Rick Santorum has one goal right now and it's not about Mitt Romney. He's trying to knock Newt Gingrich out of the race.

O'BRIEN: All the Gingrich people would say, it isn't going to happen. And let's talk specifically about Newt Gingrich because he's got a lot of different things at stake. He's sort of dropped out of the conversation altogether. Every so often he pops up, especially if he says something completely over the top. He's called himself the comeback grandfather. But he -- he has a lot at stake, too.

KING: He has a ton at stake in the sense that eventually you have to start winning to prove you're a viable candidate in the race.

Speaker Gingrich has made a tactical decision to not emphasize Michigan and Arizona as much. This would be the first debate in a month. He has excelled in the debates. He has picked up momentum in the debates. He has raised money off the debates.

There's a critically important debate for him and then the week after the debate. Let's assume he runs third or fourth in both Michigan and Arizona, that will hurt his fund-raising. He needs to prove himself. Super Tuesday is the defining day of this contest for Newt Gingrich.

O'BRIEN: Well, let me ask you about the social issue thing that you were just talking about with Rick Santorum. You know, he has been doing really well on that messaging, but even the communications director for the RNC who I spoke to yesterday told me this is an election that's going to be decided on the economy.

Rick Santorum really has not been talking about the economy and it's been a social issues week or two where everybody is talking about gay marriage, they're talking about contraception, they're talking about everything else but the economy.

KING: Right. And Senator Santorum would say, well, he does talk about the economy and he does have his own plan made in America he called that he's from, that's the steel town just outside of Pittsburgh. He says he wants to revive the manufacturing base, but he has been focusing primarily on the social issues.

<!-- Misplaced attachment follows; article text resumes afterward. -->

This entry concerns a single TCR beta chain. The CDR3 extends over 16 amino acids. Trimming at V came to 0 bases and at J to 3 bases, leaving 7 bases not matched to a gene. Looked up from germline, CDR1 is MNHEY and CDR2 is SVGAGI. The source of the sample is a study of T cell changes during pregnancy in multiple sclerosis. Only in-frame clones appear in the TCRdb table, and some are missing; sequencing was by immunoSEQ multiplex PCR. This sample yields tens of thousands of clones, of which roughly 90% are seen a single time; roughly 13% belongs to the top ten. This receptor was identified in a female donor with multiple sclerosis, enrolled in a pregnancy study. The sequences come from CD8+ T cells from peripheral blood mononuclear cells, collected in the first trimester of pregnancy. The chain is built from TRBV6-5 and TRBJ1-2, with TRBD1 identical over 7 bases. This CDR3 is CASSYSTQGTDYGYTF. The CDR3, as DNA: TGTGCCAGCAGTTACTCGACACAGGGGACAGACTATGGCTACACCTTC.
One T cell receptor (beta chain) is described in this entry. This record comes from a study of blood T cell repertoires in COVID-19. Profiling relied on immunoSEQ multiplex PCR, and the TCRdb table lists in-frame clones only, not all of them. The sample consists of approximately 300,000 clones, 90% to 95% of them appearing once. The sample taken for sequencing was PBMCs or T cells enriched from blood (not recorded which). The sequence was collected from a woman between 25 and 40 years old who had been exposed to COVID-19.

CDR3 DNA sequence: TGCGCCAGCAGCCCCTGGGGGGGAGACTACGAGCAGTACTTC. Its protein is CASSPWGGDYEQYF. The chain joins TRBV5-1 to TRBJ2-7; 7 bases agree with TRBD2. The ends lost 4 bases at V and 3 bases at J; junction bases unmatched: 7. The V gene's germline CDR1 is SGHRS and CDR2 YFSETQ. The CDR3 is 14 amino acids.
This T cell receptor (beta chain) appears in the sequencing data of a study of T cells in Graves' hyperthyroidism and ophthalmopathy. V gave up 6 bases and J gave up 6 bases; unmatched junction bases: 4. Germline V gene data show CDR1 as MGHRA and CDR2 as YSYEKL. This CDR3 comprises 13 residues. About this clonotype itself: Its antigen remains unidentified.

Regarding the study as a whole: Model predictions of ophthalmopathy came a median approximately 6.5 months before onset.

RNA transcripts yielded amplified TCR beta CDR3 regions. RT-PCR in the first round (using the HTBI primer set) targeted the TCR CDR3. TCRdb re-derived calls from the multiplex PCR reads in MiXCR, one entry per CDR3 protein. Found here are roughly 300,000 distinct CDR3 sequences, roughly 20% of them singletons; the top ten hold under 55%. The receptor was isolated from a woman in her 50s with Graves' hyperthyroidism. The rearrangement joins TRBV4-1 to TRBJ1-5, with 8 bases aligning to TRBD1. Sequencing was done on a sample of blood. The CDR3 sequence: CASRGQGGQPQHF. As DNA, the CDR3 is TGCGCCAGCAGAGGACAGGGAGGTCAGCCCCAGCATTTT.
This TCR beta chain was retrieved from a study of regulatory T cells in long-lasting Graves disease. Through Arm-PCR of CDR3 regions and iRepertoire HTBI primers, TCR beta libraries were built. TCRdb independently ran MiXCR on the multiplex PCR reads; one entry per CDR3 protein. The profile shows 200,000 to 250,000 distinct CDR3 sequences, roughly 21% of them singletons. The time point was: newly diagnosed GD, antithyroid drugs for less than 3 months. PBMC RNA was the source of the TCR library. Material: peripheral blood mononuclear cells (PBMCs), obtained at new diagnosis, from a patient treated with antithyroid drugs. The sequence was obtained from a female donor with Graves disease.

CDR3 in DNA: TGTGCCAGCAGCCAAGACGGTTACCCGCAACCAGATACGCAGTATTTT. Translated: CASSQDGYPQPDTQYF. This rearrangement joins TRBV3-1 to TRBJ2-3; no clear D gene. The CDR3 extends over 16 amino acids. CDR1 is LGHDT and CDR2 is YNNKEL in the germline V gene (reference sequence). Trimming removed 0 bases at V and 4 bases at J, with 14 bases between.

He has been escalating his rhetoric in the contrast with President Obama, in the contrast with Governor Romney and others on issues like contraception, on issues -- the social issues and so on.

So he is driving this debate. If he's not getting attention on the economy right now it's of his own choosing because he's escalating the rhetoric elsewhere.

To the conservative Republican base, Senator Santorum has a lot of appeal. They love his passion. They love his position on the issues. They love the fact that they actually trust him --

O'BRIEN: And there's a but coming. But, but.

KING: -- they have elected to deal with those issues.

O'BRIEN: But --

KING: There is a but coming. There's a but coming in that in a 50/50 presidential election, if you assume this is an election that will be decided, President Obama versus the Republican nominee in one or two states, a state like Pennsylvania, a state like Florida, a state like Ohio, those states are decided in very close elections in the more moderate suburbs where you might have women voters who are fiscally conservative but socially moderate.

The social issues among independents and suburban women aren't as much of a winner as they are in Republican primaries. So some Republicans have a case of the jitters when they watch the tone of the campaign over the last few days.

O'BRIEN: All right, last question for you. Ron Paul, he's also disappeared.

KING: Ron Paul is an impact player in this race. He's getting 10 percent here, 12 percent here, 18 percent there. He's picking up delegates. Anything he gets is coming from somebody else.